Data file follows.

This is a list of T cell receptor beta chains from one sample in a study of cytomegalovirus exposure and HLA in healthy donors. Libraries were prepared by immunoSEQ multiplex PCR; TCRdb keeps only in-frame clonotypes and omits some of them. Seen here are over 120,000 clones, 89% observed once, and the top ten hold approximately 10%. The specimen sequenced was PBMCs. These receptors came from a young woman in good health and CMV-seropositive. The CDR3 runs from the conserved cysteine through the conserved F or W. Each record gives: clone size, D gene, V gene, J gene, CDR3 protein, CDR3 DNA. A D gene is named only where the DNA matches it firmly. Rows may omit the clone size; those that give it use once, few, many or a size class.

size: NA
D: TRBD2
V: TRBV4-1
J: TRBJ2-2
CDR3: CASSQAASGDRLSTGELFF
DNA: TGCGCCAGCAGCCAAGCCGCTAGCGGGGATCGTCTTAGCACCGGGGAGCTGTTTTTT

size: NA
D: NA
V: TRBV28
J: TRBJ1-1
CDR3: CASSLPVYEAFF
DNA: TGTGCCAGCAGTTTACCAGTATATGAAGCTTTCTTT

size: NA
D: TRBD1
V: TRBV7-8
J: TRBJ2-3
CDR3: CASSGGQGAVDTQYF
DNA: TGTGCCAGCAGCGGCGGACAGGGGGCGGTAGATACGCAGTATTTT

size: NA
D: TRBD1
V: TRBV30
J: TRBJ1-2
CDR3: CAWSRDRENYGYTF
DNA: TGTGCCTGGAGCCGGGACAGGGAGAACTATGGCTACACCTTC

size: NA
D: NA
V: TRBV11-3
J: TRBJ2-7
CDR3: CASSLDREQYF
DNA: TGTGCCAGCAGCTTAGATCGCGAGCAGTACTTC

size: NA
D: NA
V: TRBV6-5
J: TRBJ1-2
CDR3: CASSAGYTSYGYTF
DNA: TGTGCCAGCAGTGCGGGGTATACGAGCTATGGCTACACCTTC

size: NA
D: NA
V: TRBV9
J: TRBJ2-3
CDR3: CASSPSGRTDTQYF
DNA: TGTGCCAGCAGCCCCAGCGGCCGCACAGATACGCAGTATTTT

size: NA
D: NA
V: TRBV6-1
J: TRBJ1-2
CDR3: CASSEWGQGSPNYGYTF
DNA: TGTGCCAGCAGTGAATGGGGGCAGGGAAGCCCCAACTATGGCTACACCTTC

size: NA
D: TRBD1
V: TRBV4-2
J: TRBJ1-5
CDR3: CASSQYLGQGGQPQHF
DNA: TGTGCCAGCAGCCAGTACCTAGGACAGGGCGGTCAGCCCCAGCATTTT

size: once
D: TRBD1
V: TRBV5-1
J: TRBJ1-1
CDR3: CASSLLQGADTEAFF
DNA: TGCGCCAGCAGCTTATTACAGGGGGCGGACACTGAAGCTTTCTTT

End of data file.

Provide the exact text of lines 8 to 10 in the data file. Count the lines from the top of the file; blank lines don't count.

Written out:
size: NA
D: NA
V: TRBV28